A new ‘premium’ Amazon Music Prime service would not have to stand on its own as a product like Deezer, Spotify, Rhapsody and others. It is therefore in more than one aspect nonsensical to speak of a “Spotify killer”.
It makes more sense to compare this initiative with Apple Music. It is part of a greater whole at the company. For Amazon this means going with the times of media consumption. People not only are gradually stopping to buy CDs, they are also abandoning buying downloads and go straight for streaming (or Pandora style music services or less music consumption in favor of more Netflix..).
That is the context for Apple Music (eventually the successor to iTunes) and Amazon’s coming music expansion.
For Amazon the end goal is to offer all kinds of media from one system/account. Amazon Prime that is. Prime will eventually become a one stop shop for (close to literally) everything. A full-blown music service has to be a part of this.
So while the music service itself, once it will be unveiled, will on its own probably look very unimpressive -a “me too” product- it will make a lot of sense strategically. In fact, it is surprising it took Amazon this long. (Maybe Amazon was as arrogant as Apple in thinking they could eventually move an unmoveable object.)
This is also the context in which to read the expansion of Audible into podcasts and other content. Bloomberg:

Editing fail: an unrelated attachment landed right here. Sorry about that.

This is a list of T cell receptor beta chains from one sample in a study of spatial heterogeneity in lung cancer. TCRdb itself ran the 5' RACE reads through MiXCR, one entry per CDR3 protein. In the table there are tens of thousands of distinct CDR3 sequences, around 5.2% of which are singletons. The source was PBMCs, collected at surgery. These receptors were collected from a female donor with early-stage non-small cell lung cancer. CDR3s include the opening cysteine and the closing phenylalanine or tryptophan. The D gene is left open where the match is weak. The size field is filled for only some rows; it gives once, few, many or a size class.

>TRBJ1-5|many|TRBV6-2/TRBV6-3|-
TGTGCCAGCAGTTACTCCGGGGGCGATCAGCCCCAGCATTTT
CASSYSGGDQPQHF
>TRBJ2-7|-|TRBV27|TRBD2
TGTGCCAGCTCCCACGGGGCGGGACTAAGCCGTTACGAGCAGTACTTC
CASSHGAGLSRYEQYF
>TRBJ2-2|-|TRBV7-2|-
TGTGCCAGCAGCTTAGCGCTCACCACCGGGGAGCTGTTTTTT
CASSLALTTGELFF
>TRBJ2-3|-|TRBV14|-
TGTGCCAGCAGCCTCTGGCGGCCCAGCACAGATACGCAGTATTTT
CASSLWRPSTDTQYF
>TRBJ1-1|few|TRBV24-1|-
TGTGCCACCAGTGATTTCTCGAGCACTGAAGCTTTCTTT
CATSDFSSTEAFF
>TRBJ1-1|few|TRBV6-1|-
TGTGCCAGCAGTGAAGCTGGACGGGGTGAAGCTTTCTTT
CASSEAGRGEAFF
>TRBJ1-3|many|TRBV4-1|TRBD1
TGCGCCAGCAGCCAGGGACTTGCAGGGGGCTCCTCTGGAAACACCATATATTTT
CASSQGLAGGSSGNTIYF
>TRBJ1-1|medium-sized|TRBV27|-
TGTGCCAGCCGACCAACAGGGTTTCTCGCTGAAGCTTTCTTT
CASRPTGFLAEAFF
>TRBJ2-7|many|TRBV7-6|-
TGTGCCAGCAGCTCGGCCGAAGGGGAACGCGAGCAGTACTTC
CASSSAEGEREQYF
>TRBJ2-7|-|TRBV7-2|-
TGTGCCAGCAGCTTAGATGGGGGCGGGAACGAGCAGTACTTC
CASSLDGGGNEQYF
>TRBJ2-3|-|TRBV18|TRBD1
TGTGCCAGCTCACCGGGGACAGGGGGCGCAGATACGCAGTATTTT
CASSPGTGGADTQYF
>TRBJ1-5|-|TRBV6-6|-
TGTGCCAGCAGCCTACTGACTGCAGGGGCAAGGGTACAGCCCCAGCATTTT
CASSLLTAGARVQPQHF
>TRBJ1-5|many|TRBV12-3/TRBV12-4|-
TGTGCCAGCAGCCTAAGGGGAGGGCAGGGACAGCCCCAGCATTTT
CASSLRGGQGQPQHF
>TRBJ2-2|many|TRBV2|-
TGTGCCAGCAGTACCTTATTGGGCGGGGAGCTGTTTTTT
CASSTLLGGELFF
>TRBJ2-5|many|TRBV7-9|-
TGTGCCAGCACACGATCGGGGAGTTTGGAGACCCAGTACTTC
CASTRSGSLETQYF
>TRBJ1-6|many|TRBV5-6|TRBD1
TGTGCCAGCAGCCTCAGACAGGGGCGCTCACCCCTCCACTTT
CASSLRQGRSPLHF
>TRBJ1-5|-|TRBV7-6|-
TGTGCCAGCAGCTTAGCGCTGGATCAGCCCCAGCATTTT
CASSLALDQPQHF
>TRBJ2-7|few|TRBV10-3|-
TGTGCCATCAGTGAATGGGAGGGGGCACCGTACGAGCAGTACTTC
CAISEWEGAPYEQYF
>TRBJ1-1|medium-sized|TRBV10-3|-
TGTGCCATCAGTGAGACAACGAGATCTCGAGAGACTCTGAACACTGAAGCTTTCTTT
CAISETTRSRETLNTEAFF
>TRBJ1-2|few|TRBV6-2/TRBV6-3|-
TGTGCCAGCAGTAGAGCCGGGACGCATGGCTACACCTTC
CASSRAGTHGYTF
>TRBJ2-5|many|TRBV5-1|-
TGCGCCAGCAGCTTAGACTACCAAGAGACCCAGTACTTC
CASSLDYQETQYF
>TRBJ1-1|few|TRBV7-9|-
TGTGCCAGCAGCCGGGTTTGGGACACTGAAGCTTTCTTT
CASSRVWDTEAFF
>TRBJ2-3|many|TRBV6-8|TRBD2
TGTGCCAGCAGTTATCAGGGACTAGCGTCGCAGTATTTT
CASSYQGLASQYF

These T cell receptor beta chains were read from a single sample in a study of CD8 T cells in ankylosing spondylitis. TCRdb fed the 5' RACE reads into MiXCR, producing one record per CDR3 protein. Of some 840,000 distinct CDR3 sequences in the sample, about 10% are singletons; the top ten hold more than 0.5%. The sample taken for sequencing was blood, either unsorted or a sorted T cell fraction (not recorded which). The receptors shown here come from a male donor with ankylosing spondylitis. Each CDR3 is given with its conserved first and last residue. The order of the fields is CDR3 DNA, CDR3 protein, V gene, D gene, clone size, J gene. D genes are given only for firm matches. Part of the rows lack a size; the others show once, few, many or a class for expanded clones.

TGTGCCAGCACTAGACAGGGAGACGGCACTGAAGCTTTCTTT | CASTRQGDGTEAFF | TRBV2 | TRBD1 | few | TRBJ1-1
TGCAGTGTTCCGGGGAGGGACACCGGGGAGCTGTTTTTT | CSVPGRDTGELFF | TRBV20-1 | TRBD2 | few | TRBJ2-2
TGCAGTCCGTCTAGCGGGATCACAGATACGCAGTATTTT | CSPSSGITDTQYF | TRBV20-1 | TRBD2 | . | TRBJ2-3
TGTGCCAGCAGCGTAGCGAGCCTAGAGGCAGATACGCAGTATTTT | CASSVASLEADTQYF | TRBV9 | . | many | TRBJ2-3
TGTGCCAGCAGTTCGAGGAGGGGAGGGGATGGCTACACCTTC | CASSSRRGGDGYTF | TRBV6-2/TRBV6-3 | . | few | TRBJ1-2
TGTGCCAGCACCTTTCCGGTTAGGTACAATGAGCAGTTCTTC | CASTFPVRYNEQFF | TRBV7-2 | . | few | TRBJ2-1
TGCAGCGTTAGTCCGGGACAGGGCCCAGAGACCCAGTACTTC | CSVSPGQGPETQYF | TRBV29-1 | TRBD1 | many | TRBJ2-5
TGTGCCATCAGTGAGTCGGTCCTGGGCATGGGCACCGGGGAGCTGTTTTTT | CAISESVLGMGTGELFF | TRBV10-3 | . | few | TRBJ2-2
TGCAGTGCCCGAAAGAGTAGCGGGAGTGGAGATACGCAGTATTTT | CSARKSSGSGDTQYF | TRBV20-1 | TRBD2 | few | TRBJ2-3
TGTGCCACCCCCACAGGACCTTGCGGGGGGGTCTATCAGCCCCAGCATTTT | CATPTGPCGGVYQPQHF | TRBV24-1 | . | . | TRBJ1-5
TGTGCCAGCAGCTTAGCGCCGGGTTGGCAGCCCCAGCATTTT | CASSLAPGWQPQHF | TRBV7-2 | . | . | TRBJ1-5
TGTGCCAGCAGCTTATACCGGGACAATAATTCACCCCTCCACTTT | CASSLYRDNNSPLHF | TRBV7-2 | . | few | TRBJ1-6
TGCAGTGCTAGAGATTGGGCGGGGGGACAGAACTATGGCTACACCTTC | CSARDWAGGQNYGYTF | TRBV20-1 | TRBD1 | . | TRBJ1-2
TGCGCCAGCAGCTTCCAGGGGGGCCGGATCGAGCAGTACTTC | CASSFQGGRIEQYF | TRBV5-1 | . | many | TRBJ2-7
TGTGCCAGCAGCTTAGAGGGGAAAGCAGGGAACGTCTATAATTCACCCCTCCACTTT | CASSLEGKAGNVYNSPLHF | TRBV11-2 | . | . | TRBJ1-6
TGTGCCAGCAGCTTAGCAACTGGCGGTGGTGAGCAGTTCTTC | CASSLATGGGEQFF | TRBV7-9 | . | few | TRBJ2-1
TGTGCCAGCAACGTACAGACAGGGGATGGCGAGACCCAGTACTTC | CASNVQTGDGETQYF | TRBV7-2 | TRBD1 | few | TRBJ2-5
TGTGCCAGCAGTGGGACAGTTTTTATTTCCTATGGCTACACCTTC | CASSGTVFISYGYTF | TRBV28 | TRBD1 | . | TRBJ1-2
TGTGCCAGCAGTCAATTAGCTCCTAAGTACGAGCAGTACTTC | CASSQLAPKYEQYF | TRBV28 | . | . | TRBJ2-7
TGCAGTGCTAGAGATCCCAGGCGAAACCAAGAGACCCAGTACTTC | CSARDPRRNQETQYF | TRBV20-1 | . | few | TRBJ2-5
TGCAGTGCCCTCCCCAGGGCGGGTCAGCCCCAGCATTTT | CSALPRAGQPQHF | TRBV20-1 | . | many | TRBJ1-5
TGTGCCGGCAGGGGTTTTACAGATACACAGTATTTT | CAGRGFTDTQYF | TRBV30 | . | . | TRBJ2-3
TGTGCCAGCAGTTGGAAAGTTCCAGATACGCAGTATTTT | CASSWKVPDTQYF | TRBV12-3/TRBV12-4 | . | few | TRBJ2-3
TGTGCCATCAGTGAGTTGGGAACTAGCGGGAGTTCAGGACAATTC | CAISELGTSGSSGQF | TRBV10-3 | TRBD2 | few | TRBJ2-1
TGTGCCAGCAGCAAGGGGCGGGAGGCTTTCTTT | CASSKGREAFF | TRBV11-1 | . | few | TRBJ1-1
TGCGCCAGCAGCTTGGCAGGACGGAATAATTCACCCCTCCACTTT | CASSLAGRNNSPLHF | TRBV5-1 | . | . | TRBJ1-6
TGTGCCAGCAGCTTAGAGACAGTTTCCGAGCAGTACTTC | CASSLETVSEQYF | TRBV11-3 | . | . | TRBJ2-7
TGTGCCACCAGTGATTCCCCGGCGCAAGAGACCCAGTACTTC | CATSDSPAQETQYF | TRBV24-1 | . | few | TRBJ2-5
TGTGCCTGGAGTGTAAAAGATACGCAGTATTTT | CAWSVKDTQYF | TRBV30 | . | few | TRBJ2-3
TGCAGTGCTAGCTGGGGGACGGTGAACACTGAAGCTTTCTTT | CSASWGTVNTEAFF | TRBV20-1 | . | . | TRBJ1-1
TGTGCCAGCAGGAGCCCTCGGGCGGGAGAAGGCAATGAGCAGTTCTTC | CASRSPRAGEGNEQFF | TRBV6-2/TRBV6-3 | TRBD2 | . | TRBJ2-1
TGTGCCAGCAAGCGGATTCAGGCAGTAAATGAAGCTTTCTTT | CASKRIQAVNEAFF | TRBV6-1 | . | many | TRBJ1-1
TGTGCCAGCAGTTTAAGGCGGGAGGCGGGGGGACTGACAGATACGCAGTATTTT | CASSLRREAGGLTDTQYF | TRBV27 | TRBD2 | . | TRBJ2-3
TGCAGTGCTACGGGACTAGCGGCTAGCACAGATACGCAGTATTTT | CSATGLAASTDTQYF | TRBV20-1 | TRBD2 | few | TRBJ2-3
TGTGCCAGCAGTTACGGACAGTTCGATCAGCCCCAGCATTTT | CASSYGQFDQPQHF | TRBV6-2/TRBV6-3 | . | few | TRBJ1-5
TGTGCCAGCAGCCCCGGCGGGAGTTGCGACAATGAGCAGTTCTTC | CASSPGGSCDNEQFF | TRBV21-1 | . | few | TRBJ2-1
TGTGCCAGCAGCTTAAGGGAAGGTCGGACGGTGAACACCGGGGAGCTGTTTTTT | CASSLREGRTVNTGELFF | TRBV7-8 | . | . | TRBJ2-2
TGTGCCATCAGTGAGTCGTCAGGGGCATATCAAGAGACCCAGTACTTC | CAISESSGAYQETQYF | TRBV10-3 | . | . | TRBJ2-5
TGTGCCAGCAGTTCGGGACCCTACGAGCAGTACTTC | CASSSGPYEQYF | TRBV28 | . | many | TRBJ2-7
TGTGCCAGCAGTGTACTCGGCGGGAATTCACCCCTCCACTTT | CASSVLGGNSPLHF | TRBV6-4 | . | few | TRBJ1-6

Amazon.com Inc. is ramping up its investment in podcasts and other radio-style shows to expand the types of programming it offers via Audible, the audio book company it acquired in 2008.
Audible has recruited well-known comedians, along with radio and podcast producers for the initiative, and job postings suggest a significant global push. (..)
“Amazon is doing to Audible what it’s done to Prime Video — investing in original programming,” said Nick Quah, an executive at the Graham Holdings Co.’s Panoply podcast network who also writes a newsletter about the industry. “Amazon is hiring a ton of really good producers and managers out of public radio to acquire podcasts and develop shows of their own.”
Original programming -exclusive content- is a strategy that is not possible for music. After all, you won’t be able to compete with the Beatles and no artist will want to be limited to one streaming service forever. (Release windows on the other hand..)
But combine this Audible expansion with a full-blown music streaming service and Echo and you get a complete audio offering from Amazon that is unprecedented. Radio 2.0, if you need a buzzword.
It will be interesting to watch how Amazon will connect the coming music service to Amazon Prime, maybe making it cheaper for subscribers; and eating the costs. (It would almost certainly
turn into a loss-leader. But it would make sense for Amazon to make Prime even more attractive this way. And the major music labels might just go with this as Prime subscribers represent a limited market from their point of view.)
There is also the possibility/opportunity to finally release the full potential of a serious Prime Family Plan.
After all, why only heavily discount music streaming for families?